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This blog is to highlight the unjust persecution of legitimate non-TV users at the hands of TV Licensing. These people do not require a licence and are entitled to live without the unnecessary stress and inconvenience caused by TV Licensing's correspondence and employees.

If you use equipment to receive live broadcast TV programmes, or to watch or download on-demand programmes via the BBC iPlayer, then the law requires you to have a licence and we encourage you to buy one.

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Monday, 15 August 2016

Dealing with TV Licensing Goons: A Textbook Perfect Example



Having experienced a recent drought of fresh TV Licensing goon videos, it was somewhat of a relief to see a new video appear yesterday.

The video, filmed somewhere in Yorkshire, shows Capita TV Licensing goon Neil visiting a legally-licence-free property.

After enquiring if the occupier was filming, Neil volunteered the fact he was from TV Licensing and briefly flashed his ID card towards the camera.

As soon as goon Neil uttered the words "TV Licensing" the occupier said "bye bye" and closed the door on him.

That was it: No confrontation, no volunteering of information, no interaction - just "bye bye" and "slam". It was a textbook perfect example of how to deal with an unwanted TV Licensing goon landing on your doorstep.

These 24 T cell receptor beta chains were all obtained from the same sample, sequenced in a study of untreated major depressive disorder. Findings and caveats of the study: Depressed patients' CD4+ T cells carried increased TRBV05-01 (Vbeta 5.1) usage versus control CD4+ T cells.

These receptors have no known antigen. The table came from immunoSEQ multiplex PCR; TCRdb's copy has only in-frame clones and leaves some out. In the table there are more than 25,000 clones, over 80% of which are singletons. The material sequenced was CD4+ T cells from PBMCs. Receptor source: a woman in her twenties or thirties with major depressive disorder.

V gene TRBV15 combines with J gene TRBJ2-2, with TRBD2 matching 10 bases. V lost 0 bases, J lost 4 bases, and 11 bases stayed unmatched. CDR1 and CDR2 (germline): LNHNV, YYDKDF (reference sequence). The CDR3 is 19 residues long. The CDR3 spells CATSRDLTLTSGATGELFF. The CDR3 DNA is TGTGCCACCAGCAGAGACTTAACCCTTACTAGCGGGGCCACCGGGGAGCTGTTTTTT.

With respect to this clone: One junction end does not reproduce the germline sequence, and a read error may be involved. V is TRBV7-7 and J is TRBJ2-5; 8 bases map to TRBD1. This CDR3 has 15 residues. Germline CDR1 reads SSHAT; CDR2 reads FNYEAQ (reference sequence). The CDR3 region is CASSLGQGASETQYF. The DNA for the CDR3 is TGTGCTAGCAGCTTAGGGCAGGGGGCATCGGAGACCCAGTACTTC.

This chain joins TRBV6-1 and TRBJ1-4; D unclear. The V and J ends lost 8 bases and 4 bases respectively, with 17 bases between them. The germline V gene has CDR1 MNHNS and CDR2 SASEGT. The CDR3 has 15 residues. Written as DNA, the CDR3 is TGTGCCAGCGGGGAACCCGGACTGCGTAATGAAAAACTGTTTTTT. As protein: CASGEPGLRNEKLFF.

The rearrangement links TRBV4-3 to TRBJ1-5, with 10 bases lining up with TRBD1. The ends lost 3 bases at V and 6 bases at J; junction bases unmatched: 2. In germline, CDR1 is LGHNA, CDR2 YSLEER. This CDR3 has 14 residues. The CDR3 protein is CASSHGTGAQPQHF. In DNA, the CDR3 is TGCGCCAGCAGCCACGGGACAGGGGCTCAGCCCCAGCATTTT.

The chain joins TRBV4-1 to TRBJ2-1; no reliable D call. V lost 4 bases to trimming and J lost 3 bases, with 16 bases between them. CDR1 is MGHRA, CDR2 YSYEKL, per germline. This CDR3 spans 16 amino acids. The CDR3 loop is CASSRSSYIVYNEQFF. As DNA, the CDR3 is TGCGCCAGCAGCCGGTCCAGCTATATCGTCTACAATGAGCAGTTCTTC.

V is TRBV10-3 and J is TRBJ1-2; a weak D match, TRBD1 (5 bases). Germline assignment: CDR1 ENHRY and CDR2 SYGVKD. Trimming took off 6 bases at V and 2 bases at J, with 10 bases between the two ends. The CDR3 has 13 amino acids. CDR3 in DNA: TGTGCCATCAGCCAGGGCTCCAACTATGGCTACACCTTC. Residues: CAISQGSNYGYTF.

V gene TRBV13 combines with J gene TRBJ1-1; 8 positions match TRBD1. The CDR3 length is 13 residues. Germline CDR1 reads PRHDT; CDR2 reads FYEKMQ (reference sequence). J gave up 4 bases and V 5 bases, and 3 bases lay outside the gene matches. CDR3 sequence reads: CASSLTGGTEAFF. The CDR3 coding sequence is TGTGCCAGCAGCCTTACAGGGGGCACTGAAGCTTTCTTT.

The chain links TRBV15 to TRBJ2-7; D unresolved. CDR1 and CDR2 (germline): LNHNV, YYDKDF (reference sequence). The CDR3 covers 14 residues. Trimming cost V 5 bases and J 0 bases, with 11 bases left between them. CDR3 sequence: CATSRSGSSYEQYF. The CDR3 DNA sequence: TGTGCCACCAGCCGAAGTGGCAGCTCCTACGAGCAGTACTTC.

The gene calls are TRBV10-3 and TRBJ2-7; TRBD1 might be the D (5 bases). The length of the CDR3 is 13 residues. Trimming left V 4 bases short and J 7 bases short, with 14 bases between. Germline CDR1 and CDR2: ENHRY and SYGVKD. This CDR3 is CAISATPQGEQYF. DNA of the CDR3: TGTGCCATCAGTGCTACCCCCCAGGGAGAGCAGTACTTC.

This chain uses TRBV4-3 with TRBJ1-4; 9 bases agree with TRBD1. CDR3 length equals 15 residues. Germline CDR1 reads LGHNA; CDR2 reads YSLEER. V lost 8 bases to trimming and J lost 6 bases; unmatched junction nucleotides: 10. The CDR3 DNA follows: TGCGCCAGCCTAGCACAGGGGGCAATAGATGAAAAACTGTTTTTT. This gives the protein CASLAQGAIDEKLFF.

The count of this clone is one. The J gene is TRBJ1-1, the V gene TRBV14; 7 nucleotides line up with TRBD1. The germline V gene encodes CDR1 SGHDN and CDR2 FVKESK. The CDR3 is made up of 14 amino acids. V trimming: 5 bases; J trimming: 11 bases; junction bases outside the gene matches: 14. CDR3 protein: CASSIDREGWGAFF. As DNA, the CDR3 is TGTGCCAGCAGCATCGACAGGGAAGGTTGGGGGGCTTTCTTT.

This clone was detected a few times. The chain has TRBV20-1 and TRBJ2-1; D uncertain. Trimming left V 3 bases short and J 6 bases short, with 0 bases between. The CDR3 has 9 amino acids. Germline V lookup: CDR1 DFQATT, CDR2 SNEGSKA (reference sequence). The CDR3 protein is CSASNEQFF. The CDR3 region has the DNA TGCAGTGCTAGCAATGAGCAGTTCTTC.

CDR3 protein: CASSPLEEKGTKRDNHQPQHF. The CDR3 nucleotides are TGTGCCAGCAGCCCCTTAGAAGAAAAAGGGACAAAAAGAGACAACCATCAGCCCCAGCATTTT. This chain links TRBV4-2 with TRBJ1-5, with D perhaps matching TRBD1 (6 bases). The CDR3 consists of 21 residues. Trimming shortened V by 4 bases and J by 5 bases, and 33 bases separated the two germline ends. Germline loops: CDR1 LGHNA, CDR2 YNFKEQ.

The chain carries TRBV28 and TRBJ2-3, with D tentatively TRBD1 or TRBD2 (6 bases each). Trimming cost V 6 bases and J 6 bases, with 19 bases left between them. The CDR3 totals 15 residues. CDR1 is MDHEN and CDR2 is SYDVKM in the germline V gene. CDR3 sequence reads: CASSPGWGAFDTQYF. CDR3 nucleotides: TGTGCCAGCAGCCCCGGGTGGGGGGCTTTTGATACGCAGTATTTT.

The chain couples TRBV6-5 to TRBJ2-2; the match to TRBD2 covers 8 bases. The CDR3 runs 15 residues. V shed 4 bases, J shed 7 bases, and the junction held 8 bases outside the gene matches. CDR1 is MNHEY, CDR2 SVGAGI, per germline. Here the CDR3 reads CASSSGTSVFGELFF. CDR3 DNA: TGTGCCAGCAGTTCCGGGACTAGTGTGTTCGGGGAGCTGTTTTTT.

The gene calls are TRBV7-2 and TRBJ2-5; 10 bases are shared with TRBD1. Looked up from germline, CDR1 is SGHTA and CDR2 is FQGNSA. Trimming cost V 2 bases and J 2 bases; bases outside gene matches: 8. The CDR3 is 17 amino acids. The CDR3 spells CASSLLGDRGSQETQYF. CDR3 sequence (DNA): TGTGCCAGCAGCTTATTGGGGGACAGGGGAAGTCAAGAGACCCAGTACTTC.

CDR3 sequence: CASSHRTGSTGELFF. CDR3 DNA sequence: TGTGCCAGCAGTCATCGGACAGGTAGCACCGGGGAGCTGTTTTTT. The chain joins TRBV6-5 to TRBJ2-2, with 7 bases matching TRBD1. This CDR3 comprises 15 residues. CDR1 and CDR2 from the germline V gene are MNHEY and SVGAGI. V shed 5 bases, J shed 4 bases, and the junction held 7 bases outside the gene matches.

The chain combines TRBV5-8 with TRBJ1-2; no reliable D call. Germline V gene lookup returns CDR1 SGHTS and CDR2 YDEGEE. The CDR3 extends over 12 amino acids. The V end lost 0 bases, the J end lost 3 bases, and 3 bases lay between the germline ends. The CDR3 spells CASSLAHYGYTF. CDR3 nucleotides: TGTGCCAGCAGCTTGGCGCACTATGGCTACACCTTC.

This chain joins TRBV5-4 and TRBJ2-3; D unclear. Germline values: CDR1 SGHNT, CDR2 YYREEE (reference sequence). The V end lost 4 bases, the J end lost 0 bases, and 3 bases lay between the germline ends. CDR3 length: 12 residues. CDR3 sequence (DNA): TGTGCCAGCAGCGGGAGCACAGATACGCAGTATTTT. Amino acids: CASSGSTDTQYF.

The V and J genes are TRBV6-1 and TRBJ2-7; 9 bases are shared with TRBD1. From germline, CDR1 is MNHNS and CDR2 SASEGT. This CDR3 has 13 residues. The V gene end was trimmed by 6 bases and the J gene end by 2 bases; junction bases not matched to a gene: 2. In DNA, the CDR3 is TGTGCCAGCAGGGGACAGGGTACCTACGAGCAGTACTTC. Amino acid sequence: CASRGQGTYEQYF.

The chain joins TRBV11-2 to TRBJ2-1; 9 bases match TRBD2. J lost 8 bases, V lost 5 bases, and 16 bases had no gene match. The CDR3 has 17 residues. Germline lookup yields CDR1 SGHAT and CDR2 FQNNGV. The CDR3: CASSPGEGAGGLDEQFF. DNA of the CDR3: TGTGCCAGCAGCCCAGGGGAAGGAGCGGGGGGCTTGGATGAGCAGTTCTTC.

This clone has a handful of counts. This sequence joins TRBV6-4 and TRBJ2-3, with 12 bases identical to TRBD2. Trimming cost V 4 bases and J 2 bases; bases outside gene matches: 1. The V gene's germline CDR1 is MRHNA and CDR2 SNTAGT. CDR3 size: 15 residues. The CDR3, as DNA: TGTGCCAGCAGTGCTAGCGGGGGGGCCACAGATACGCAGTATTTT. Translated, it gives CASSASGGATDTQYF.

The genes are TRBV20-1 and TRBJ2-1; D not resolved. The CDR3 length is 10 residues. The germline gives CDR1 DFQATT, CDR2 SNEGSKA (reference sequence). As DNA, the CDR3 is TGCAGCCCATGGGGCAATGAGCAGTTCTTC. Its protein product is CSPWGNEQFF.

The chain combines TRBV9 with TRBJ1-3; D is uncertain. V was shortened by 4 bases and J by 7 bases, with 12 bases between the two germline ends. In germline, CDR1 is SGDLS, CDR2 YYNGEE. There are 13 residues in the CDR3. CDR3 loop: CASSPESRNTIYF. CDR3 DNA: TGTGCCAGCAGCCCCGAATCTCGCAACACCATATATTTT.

The presence of the camera also means that this TV Licensing goon isn't likely to run off to his bosses claiming that he heard a non-existent TV set, or the occupier admitted to watching non-existent TV programmes.

Anyone who doesn't legally need a TV licence - just like the creator of this video - does not need to engage with TV Licensing at all. They are under no legal obligation to assist TV Licensing with its enquiries - indeed doing so is often a total waste of time and causes more problems than it solves. We have known many totally innocent people end up accused of offences they haven't committed, simply by making the mistake of trusting a TV Licensing goon.

Simply say nothing and close the door.

We are grateful to the creator of this video - a member of the Active Resistance to the TV Licence community of Facebook - for kindly allowing us to upload it to our own YouTube channel.

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1 comment:

Fred Bear said...

It's worth pointing out that the BBC will need the following information just to lay a charge at a magistrate's court

Name of alleged offender
Address where crime supposedly took place
Date or range of dates when offences took place.

They rely on this information being volunteered.

The BBC or its contractors have very few powers to investigate - basically they can knock on your door and ask you questions that you can safely ignore.

If the BBC decides to authorise a rare detection visit, which has to be approved by a senior BBC executive, all the goons can do is point their detector at your window from a parked van. The results of the detection visit are never used to prosecute - probably because they only show, at most, that a display screen was in use in a property.